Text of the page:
Russell Simmons, who says Donald TrumpDonald TrumpOhio Republican who voted to impeach Trump says he won't seek reelection Youngkin breaks with Trump on whether Democrats will cheat in the Virginia governor's race Trump endorses challenger in Michigan AG race MORE has been an “amazing friend” to him for more than three decades, is urging the GOP presidential candidate to “stop the bullshit.”
In an open letter to Trump, Simmons, a business tycoon who’s co-founder of the record label Def Jam, tells the former “Celebrity Apprentice” host: “Stop fueling the fires of hate. Don’t feed into the rhetoric created by small-minded people. You’re smarter and certainly more loving than you let on.”
Simmons credits his role as chairman of the Foundation for Ethnic Understanding for pushing him to “fight bigotry of all kinds.”
“My friends, both Muslims and Jews, are saying there are so many comparisons between your rap and Hitler’s, and I cannot disagree with them, Donald.”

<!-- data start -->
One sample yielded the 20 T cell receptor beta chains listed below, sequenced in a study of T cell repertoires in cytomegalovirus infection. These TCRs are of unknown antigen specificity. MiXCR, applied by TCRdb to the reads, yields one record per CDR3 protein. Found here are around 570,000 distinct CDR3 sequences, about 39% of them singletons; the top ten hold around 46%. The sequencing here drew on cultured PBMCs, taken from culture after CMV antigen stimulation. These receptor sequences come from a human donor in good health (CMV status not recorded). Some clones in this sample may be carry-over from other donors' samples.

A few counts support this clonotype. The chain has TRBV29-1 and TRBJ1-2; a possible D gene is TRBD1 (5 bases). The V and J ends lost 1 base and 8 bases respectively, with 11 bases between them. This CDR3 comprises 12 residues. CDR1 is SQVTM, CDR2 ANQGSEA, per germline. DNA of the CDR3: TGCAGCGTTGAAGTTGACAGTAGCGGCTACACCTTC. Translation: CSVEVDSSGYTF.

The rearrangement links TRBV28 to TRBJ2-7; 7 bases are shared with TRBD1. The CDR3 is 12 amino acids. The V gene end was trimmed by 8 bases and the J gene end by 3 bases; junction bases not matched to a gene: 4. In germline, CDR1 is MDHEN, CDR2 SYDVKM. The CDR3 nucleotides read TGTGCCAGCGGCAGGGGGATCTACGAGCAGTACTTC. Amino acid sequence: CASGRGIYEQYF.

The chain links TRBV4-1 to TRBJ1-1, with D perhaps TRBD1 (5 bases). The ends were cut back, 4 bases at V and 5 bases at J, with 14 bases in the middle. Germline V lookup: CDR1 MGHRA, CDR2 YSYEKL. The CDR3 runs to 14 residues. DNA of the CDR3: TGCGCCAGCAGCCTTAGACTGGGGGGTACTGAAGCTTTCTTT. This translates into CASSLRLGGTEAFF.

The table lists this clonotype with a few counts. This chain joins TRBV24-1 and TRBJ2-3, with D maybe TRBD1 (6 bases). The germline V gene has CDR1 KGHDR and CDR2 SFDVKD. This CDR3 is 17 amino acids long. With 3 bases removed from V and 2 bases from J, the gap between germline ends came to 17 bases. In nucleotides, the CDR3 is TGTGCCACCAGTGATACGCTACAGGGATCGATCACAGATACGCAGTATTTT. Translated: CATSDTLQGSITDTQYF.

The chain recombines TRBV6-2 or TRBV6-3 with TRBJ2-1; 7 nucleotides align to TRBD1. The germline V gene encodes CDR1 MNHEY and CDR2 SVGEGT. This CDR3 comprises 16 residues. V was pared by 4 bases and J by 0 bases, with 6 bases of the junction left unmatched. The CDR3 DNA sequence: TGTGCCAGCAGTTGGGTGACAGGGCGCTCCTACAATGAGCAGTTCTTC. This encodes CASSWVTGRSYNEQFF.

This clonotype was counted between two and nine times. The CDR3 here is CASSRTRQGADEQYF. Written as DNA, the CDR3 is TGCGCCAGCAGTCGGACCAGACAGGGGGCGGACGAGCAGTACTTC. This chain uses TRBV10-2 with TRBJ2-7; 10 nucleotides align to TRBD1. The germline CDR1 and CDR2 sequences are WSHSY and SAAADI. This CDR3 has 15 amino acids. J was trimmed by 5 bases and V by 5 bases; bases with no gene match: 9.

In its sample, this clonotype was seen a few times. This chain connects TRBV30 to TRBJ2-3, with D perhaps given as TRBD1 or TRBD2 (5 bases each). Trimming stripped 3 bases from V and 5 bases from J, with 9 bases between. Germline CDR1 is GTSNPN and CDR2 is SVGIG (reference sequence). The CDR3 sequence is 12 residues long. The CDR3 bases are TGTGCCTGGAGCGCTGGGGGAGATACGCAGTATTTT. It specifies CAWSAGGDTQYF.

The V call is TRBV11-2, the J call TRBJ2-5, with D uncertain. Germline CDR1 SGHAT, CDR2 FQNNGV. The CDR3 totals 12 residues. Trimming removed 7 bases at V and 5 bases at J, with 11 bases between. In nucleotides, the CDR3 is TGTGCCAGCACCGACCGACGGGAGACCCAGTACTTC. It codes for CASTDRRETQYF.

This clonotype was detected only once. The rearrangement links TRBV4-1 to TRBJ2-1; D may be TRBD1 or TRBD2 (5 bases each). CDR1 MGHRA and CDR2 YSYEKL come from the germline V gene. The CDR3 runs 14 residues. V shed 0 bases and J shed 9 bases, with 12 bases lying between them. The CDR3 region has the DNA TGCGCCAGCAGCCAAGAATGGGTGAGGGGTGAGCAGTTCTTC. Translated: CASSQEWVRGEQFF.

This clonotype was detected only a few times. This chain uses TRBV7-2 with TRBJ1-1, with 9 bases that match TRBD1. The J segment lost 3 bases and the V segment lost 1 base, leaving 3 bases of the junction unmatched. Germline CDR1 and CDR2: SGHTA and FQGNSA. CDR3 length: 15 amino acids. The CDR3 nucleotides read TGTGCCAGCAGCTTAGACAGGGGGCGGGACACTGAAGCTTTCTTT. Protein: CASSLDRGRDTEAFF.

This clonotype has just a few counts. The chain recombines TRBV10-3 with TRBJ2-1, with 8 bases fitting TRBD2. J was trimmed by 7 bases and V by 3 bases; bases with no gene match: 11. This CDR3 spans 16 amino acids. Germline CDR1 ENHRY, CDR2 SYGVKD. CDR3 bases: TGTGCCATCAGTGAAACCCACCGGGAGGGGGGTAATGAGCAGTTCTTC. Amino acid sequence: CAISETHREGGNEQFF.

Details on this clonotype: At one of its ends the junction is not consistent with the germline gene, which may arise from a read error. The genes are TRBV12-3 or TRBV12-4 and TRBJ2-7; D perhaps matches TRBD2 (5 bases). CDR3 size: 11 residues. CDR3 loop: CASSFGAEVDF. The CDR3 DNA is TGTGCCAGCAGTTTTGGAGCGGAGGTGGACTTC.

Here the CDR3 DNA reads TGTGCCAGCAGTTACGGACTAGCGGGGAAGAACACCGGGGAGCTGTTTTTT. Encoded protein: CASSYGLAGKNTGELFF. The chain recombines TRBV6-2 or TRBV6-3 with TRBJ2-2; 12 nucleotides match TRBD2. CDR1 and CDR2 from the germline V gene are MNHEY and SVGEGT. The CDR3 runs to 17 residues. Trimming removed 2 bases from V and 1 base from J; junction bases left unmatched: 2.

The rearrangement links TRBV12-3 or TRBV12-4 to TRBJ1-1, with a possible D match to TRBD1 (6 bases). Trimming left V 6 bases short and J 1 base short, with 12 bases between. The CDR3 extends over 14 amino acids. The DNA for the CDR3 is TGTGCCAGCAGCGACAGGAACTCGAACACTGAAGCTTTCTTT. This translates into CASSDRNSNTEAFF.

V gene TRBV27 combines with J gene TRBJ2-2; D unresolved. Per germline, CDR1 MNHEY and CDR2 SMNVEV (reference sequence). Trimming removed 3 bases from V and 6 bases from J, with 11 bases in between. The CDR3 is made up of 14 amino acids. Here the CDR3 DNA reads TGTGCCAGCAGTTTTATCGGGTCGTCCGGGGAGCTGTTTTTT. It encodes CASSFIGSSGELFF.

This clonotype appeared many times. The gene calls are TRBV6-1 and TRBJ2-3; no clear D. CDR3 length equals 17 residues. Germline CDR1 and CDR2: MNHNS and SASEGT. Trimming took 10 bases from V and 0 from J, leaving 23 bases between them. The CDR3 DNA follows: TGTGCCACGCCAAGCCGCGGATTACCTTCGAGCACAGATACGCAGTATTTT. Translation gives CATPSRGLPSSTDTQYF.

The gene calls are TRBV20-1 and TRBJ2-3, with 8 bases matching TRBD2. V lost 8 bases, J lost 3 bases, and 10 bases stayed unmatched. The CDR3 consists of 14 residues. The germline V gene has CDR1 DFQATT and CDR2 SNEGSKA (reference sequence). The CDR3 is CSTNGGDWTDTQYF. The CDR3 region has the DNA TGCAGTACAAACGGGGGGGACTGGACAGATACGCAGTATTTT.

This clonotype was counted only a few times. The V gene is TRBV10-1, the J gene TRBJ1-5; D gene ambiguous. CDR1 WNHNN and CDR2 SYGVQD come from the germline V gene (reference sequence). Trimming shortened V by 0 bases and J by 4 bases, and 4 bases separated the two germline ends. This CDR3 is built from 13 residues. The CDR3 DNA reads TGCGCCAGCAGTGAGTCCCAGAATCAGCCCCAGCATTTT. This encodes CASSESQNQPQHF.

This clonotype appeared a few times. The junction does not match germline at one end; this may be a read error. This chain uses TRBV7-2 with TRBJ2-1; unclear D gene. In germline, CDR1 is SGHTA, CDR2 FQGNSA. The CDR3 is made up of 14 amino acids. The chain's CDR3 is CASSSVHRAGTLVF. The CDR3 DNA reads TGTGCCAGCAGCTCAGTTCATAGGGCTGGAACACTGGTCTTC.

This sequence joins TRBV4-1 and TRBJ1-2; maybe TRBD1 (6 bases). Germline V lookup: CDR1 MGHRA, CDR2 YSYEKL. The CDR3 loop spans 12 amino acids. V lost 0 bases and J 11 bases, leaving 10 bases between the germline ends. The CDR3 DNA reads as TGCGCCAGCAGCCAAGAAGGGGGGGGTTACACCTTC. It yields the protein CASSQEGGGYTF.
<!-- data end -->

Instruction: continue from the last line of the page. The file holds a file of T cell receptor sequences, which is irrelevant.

Trump ignited a media firestorm Monday when he proposed temporarily banning Muslims from entering the United States.
“You are a generous, kind man who has built a career on negotiations deals where everybody wins. Now, you seem like a one-man wrecking ball willing to destroy our nation’s foundation of freedom,” Simmons tells Trump in his message.
Simmons, who says he goes way back with the real estate mogul and has stayed at his home in Florida on a number of occasions, told the entertainment show “Extra” that he penned the letter to send a message to Trump that “I've known you forever as a person who's been friendly to people from all ethnicities and religions and so forth. ... That should be your platform, that's the platform that you operated on in the past.”
“You have been many people’s champ in the past,” Simmons writes in his letter, “but now you are becoming a major embarrassment. I know the cheap seats are easy to play to, but you can get them by being the man I have known for nearly 30 years.”
Saying he and Trump are “polar opposites on many of the issues,” Simmons concludes his open letter by writing, “I will be campaigning rigorously against you. But if you win, I might still accept an invitation to straighten you up every so often.”